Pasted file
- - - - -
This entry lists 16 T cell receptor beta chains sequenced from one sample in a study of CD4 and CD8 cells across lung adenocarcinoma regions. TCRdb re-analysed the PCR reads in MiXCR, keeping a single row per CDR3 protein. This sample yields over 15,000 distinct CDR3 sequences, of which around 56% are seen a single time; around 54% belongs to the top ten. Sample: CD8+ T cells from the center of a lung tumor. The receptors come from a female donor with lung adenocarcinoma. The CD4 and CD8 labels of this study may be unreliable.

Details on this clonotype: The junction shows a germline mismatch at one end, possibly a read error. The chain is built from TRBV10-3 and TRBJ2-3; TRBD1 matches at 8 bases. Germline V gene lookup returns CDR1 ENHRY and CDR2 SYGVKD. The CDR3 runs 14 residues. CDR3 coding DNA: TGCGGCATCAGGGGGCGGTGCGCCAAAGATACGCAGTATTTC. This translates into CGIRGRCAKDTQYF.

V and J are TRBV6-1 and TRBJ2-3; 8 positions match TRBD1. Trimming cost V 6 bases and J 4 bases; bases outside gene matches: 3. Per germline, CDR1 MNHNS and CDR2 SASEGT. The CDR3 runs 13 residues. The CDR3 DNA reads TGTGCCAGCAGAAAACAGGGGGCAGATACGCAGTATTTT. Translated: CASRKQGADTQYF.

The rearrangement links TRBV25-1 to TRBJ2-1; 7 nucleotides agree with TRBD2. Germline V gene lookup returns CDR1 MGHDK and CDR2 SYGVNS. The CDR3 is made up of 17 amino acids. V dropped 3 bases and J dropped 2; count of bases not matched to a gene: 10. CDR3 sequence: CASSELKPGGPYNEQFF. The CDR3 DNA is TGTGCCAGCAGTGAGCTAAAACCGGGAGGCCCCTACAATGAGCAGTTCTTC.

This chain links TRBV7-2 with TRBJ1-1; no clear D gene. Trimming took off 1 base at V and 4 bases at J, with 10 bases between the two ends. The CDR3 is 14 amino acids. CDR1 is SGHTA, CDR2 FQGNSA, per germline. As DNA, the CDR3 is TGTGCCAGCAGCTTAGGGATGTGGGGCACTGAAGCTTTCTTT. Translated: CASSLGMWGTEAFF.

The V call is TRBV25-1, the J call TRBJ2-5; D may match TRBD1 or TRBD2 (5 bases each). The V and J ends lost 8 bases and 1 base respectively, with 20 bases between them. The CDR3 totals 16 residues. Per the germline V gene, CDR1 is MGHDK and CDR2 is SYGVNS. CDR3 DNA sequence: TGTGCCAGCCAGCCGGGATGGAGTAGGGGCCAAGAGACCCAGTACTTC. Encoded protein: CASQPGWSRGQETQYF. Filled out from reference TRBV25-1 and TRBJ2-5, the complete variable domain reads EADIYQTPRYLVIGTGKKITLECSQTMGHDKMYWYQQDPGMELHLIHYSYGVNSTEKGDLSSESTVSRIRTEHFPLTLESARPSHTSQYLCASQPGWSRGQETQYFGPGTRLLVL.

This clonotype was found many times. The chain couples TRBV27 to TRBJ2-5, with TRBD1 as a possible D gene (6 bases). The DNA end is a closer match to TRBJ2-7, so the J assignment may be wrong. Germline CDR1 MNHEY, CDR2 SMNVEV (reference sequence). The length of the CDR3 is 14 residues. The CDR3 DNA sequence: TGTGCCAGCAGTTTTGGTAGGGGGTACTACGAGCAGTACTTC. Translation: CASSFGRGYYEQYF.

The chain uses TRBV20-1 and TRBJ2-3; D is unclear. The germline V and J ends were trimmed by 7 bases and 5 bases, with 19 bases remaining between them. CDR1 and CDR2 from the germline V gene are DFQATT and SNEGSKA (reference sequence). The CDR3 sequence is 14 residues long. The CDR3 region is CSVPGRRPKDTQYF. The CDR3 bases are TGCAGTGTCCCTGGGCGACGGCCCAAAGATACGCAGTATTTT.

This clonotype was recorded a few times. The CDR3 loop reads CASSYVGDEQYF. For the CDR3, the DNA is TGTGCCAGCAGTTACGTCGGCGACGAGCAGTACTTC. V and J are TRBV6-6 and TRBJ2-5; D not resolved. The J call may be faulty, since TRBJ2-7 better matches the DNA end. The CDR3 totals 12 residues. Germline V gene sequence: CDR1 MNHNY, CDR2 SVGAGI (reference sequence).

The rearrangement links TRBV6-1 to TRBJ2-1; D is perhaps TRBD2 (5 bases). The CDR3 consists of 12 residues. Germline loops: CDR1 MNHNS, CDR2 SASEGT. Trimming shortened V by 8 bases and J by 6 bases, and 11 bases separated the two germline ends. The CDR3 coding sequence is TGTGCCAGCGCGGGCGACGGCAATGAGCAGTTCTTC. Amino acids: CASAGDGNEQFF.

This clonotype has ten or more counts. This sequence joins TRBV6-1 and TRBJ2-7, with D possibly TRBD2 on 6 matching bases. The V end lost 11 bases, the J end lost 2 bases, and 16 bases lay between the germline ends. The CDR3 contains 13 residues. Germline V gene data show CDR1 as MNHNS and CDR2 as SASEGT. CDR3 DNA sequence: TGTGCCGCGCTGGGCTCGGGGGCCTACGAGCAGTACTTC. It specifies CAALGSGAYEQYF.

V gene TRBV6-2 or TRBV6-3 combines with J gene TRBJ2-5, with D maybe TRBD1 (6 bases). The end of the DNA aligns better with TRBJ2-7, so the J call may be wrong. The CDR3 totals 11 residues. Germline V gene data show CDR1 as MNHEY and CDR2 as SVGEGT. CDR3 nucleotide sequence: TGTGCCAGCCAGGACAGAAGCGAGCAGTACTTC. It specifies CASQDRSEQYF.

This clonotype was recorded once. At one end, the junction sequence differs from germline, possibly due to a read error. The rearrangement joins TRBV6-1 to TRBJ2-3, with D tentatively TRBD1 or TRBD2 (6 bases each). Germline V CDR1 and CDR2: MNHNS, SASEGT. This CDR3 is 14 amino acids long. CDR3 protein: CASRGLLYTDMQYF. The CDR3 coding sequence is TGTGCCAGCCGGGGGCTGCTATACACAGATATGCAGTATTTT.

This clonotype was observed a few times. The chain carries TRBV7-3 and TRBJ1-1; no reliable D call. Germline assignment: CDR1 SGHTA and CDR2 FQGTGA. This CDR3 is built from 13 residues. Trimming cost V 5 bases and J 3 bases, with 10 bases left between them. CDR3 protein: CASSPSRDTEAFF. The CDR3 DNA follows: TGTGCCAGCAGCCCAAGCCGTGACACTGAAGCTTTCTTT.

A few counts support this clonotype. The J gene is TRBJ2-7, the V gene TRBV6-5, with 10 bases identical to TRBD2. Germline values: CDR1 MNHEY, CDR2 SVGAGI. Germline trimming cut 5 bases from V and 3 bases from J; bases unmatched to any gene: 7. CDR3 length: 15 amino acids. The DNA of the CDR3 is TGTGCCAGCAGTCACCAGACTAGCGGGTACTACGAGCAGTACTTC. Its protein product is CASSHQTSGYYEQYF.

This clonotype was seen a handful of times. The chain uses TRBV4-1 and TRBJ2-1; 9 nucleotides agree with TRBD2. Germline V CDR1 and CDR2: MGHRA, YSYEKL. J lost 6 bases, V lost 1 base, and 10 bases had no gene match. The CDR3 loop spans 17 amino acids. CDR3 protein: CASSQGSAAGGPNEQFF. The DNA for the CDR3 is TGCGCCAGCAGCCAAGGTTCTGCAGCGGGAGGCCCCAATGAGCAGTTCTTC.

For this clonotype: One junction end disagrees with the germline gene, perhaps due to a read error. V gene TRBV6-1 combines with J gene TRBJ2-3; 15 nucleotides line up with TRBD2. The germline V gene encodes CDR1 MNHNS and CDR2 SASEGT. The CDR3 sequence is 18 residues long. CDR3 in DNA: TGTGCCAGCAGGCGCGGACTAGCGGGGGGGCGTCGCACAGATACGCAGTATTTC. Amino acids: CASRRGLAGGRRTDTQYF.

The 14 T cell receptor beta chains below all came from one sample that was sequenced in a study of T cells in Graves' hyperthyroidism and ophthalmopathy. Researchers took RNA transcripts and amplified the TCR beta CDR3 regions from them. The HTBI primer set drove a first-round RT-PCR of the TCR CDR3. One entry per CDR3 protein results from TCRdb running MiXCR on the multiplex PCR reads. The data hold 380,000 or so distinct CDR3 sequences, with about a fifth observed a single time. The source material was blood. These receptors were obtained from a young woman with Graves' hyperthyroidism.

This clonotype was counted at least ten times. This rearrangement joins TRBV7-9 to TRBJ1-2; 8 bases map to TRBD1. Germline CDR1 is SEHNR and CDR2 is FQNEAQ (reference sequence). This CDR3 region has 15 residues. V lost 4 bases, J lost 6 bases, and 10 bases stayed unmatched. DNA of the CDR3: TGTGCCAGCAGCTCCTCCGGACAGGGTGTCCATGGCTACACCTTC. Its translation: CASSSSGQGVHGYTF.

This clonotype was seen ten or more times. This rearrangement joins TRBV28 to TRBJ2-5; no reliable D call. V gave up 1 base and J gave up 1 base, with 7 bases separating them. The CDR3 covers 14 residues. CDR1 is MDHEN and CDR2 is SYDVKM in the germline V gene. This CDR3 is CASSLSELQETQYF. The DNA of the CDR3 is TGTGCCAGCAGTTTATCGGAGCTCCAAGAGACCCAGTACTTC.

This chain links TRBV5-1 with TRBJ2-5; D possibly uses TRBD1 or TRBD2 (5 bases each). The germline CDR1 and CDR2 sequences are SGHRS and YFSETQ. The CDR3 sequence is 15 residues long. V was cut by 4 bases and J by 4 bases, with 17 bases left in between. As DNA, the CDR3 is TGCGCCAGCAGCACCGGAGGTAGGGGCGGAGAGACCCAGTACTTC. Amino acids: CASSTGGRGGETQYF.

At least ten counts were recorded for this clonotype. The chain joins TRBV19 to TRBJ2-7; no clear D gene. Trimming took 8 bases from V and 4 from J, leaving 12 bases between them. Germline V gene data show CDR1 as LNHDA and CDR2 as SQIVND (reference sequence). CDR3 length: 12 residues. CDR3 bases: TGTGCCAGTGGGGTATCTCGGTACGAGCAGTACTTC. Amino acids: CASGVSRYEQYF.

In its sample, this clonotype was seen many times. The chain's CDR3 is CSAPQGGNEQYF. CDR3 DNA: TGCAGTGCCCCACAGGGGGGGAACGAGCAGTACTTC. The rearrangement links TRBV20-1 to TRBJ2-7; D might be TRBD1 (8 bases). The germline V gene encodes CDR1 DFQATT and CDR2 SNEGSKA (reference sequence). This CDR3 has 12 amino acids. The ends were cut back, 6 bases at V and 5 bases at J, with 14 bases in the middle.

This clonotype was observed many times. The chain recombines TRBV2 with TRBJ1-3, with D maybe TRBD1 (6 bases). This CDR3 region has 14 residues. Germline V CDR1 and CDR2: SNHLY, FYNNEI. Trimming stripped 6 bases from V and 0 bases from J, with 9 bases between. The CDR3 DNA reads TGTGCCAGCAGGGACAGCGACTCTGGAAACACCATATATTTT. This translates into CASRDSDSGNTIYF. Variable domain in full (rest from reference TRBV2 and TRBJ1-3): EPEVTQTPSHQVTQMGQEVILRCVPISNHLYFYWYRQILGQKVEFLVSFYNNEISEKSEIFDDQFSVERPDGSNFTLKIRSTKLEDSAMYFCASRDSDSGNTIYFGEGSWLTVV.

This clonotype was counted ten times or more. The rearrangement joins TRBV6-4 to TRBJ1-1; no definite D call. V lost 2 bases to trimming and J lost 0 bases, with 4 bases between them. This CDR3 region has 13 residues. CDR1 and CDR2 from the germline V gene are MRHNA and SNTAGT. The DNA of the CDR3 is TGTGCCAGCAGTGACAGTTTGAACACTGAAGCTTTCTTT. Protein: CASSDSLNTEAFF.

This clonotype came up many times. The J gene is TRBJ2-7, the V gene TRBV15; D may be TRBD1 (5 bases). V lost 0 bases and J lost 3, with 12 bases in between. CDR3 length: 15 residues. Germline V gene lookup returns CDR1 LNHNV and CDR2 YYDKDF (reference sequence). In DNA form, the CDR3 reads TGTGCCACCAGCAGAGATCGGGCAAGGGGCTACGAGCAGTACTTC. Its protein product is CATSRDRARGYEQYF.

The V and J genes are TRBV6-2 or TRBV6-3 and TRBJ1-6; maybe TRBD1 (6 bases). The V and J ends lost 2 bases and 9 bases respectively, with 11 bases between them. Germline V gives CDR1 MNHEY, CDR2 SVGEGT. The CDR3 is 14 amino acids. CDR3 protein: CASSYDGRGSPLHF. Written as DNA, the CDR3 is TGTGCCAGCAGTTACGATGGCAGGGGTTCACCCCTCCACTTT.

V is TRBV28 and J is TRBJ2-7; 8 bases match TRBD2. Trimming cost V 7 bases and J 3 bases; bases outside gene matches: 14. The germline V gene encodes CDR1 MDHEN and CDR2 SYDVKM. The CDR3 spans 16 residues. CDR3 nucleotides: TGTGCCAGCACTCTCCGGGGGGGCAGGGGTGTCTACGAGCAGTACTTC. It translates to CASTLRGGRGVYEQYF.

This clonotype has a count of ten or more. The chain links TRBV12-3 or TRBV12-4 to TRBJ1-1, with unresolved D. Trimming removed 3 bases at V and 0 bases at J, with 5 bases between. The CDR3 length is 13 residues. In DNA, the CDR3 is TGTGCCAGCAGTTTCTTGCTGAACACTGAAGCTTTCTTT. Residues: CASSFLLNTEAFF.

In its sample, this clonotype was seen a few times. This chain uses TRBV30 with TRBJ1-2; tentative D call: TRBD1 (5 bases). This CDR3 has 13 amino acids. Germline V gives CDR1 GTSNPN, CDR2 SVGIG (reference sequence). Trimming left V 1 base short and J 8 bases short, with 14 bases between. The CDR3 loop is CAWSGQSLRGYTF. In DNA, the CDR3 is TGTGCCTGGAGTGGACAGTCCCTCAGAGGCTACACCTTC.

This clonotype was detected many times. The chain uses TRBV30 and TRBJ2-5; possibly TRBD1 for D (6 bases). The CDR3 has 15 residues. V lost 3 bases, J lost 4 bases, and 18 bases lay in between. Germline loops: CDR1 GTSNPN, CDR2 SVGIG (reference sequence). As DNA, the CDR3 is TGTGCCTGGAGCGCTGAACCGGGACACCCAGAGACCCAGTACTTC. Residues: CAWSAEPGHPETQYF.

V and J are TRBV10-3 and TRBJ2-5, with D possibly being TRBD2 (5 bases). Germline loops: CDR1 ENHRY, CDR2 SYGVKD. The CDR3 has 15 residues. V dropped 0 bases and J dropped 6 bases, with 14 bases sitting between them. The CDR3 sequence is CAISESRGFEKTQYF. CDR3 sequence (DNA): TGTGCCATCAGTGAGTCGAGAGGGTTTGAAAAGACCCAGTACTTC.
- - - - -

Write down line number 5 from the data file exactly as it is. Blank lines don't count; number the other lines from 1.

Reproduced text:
This chain links TRBV7-2 with TRBJ1-1; no clear D gene. Trimming took off 1 base at V and 4 bases at J, with 10 bases between the two ends. The CDR3 is 14 amino acids. CDR1 is SGHTA, CDR2 FQGNSA, per germline. As DNA, the CDR3 is TGTGCCAGCAGCTTAGGGATGTGGGGCACTGAAGCTTTCTTT. Translated: CASSLGMWGTEAFF.